Globalization has already changed the rules of international norms, and the paradigms of free trade. But now, in Heidi Harris’ article called “Intellectual Property in the Digital Age, with Kamil Idris on the pitfalls of Globalization”, she discusses how technology has added even more factors to this discussion. Technology has allowed for innovation, but has also created disputes over the ownership of ideas. She states that intellectual property rights are crucial to protect ideals, but they also have created new issues, as patents are controlled mainly by powerful companies and countries that have the necessary resources.
Kamil Idris, is the former director of the WIPO, and has a vast amount of experience dealing with intellectual property on a global and state level. He argues that globalization has driven an export heavy global market, and with this, the growth of patents has skyrocketed. This has not only opened up the doors for piracy and counterfeit issues, but it also has caused new issues involving disparity. Many third world countries, mainly in Africa, have not been able to keep up with the purchasing power of wealthy countries, and have fallen behind in the sphere of patents and intellectual property. The WTO has already acknowledged that reform needs to occur in these fields.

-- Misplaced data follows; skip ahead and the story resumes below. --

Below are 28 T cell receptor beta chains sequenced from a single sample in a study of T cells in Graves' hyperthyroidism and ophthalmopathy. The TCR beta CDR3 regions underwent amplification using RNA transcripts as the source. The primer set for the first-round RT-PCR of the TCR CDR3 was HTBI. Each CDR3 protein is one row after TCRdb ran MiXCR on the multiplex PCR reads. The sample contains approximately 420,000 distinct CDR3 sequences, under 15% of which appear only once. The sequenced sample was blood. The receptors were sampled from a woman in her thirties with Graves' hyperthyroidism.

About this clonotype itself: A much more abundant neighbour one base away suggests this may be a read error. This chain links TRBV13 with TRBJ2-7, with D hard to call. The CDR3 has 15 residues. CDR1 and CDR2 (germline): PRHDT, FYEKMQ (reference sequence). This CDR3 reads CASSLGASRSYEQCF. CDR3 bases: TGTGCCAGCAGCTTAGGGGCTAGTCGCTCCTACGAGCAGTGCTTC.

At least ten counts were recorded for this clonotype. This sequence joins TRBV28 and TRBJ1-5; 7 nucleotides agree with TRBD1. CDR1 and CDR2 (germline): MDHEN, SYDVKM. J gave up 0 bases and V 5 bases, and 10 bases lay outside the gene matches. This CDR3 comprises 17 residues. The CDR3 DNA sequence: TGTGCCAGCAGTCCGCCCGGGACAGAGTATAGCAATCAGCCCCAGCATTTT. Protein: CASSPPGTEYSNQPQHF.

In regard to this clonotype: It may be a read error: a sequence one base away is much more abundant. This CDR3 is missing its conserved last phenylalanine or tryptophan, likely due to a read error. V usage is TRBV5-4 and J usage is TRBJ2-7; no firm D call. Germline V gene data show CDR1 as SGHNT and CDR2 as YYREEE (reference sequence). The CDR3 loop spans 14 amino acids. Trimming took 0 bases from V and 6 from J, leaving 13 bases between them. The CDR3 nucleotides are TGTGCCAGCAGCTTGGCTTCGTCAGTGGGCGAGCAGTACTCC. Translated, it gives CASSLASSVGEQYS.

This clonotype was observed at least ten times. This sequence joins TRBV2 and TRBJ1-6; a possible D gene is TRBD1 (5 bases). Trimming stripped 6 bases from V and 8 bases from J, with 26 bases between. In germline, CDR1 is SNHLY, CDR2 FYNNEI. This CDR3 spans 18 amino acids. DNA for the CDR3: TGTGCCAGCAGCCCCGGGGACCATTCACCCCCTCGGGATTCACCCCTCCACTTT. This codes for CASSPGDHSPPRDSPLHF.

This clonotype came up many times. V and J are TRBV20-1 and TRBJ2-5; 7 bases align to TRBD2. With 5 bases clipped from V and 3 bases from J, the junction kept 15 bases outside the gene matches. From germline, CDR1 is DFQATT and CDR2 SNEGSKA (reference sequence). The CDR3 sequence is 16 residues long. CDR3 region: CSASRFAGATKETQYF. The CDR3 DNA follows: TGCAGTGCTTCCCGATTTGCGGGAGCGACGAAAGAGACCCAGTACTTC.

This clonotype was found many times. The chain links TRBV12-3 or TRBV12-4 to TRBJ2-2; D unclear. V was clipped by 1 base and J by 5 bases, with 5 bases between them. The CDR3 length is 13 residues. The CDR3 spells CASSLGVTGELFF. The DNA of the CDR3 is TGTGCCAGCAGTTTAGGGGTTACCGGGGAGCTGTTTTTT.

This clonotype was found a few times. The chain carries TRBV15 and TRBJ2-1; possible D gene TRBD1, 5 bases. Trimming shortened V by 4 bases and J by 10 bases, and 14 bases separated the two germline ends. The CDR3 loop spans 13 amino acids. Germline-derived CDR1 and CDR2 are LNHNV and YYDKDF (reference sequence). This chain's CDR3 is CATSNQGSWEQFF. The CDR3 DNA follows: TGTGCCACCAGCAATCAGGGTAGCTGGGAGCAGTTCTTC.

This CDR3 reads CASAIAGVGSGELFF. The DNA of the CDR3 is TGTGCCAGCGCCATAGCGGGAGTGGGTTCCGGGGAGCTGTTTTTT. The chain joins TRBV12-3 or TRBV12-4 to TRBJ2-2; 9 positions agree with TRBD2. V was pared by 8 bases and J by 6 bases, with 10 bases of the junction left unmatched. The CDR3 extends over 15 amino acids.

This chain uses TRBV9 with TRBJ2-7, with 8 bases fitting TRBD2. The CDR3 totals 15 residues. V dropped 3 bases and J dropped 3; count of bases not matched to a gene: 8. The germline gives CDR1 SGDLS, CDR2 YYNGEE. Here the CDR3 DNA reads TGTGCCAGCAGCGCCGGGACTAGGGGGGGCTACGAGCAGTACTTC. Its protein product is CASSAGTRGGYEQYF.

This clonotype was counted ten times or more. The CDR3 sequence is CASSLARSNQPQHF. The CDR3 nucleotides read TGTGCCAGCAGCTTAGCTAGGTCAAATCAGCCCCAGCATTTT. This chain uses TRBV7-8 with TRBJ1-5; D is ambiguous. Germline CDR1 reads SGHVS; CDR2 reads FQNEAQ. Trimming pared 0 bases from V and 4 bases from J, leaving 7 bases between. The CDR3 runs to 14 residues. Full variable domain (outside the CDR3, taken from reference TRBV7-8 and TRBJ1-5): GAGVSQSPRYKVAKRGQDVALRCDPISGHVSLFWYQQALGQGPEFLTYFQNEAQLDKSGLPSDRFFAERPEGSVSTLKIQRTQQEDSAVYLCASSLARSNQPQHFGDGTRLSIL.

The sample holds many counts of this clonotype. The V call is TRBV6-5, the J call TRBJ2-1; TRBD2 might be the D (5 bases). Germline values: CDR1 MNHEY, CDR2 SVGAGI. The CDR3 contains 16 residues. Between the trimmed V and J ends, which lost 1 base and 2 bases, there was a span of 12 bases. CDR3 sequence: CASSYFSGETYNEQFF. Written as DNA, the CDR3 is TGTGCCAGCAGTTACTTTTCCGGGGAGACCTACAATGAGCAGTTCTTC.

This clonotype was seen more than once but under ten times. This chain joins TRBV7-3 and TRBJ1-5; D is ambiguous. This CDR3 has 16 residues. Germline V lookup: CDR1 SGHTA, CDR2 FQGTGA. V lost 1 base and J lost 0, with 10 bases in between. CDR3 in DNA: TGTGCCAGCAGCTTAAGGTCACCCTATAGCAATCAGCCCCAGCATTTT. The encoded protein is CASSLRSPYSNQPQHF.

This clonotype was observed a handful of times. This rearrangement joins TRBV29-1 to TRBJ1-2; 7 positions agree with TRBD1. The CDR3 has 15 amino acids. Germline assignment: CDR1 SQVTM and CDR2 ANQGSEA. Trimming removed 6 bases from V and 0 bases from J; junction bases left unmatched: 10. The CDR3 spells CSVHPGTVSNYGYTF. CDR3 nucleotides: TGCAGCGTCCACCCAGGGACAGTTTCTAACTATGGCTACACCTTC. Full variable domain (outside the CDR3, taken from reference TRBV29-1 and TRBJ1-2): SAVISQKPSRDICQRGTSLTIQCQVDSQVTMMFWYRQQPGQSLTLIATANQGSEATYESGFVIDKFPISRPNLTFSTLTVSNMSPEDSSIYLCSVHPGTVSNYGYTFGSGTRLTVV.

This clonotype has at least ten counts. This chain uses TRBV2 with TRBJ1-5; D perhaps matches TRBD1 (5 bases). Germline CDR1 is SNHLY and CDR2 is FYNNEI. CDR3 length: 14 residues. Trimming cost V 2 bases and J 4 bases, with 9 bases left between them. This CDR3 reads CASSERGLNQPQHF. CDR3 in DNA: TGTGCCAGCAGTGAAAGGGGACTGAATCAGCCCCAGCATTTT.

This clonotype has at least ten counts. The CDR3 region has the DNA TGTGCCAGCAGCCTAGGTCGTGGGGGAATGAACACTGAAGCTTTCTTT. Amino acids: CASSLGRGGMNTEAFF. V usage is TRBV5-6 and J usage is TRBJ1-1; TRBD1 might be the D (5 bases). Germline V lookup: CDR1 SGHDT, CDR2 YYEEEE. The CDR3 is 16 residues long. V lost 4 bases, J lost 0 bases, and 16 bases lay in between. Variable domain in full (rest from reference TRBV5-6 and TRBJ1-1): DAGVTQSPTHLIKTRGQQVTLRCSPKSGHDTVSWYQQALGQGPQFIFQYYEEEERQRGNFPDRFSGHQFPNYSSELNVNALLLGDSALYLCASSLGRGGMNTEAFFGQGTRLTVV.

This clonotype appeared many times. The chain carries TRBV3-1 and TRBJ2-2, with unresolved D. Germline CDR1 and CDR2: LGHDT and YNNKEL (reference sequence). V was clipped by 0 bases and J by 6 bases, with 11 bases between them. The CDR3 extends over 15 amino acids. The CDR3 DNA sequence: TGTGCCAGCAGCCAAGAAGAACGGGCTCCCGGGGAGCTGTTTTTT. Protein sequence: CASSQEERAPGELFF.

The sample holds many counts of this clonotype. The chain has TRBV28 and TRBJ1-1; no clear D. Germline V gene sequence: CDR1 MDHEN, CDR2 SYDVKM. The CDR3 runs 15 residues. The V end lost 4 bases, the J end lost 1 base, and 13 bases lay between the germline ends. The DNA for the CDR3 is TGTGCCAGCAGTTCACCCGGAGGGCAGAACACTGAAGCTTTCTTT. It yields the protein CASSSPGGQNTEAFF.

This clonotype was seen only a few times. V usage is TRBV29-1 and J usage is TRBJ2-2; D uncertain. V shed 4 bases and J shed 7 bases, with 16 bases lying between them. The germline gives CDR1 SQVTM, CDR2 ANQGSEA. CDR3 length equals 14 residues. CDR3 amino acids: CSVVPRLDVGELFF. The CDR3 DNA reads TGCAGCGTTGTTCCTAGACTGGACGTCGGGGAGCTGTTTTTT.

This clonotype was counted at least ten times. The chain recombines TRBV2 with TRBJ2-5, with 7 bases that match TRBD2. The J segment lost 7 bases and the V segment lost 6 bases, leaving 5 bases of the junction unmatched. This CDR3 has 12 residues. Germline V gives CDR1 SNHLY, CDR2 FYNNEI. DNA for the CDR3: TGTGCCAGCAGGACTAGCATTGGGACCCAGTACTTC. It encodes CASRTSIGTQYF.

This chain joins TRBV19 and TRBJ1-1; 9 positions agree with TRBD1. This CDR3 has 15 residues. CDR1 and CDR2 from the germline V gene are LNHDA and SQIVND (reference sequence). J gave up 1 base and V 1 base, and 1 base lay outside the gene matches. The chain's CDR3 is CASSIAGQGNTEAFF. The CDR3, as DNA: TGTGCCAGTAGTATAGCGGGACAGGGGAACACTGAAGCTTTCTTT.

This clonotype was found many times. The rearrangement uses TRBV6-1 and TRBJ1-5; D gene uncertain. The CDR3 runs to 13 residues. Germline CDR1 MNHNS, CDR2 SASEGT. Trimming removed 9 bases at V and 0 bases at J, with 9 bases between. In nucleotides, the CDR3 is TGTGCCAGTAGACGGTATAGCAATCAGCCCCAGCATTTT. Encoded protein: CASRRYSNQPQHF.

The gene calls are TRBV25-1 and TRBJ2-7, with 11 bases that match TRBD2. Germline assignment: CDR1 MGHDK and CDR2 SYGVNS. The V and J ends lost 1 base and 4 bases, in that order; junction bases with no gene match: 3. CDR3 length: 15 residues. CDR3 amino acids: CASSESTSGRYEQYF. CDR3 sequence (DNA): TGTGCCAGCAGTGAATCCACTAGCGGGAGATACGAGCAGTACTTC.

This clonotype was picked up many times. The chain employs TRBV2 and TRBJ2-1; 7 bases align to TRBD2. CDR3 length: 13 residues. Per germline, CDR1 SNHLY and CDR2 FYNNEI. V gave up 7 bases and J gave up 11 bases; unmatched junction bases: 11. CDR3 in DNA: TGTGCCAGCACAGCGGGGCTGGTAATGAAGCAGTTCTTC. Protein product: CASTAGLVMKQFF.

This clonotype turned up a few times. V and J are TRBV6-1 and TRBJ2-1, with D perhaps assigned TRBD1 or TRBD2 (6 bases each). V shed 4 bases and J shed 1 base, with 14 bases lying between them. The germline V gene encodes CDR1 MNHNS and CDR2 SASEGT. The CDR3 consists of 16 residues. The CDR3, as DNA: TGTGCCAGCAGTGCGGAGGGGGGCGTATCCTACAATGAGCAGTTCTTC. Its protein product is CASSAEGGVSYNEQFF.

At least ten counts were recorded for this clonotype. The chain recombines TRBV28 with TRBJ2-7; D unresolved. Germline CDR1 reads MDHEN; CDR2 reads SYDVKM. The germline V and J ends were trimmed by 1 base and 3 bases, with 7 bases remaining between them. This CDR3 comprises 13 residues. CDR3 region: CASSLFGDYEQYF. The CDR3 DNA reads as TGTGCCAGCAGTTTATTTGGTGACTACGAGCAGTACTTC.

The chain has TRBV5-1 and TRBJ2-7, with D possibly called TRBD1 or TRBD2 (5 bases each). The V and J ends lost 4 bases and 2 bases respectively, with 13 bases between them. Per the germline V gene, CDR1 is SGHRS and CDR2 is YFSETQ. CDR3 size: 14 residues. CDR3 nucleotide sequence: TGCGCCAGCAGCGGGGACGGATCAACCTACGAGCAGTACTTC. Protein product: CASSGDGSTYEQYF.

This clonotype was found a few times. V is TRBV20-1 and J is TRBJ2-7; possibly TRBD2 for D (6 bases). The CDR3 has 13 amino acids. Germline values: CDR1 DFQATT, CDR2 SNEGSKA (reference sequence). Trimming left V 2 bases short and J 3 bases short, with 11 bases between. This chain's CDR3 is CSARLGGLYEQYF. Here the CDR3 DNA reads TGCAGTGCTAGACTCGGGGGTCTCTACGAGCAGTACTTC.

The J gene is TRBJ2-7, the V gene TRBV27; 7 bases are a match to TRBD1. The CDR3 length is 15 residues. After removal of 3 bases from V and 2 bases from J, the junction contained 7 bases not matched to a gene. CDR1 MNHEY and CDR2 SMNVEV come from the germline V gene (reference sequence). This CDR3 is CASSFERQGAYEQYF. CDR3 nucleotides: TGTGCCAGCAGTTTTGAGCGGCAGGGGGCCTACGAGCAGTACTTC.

For example, the WIPO Copyright Treaty, is an old agreement, first signed in 1887 during the Berne Conference in Switzerland. This agreement has looked to protect intellectual property in the forms of science, literature, and art. It is likely that this needs to expand more to the digital age as well. Another important agreement is the The Agreement of Trade-Related Aspects of Intellectual Property. This is considered to be the most comprehensive agreement yet signed, and it is one of the first to be based strictly around regulations in the digital age. It is looking to create protections and accountability. As technology progresses, changes will be made to how we look at free markets and the liberalization of information. New agreements will be crucial to these changes, and how we move ahead.